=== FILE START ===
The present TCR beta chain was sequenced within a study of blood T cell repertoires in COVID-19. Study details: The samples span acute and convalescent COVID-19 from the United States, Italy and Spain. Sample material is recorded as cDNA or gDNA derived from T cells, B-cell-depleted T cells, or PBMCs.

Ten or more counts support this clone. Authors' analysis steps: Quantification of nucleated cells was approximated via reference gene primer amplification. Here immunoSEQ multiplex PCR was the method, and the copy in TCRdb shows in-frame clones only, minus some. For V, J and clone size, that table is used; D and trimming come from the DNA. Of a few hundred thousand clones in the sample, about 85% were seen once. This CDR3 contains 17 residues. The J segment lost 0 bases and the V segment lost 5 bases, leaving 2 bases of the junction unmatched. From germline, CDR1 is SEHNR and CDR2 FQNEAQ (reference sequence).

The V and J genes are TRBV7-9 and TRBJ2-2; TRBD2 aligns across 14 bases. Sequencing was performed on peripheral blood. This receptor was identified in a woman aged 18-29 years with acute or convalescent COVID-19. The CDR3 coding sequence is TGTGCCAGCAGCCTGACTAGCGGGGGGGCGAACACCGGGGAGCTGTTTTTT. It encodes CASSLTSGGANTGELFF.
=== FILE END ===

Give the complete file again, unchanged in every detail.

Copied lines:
The present TCR beta chain was sequenced within a study of blood T cell repertoires in COVID-19. Study details: The samples span acute and convalescent COVID-19 from the United States, Italy and Spain. Sample material is recorded as cDNA or gDNA derived from T cells, B-cell-depleted T cells, or PBMCs.

Ten or more counts support this clone. Authors' analysis steps: Quantification of nucleated cells was approximated via reference gene primer amplification. Here immunoSEQ multiplex PCR was the method, and the copy in TCRdb shows in-frame clones only, minus some. For V, J and clone size, that table is used; D and trimming come from the DNA. Of a few hundred thousand clones in the sample, about 85% were seen once. This CDR3 contains 17 residues. The J segment lost 0 bases and the V segment lost 5 bases, leaving 2 bases of the junction unmatched. From germline, CDR1 is SEHNR and CDR2 FQNEAQ (reference sequence).

The V and J genes are TRBV7-9 and TRBJ2-2; TRBD2 aligns across 14 bases. Sequencing was performed on peripheral blood. This receptor was identified in a woman aged 18-29 years with acute or convalescent COVID-19. The CDR3 coding sequence is TGTGCCAGCAGCCTGACTAGCGGGGGGGCGAACACCGGGGAGCTGTTTTTT. It encodes CASSLTSGGANTGELFF.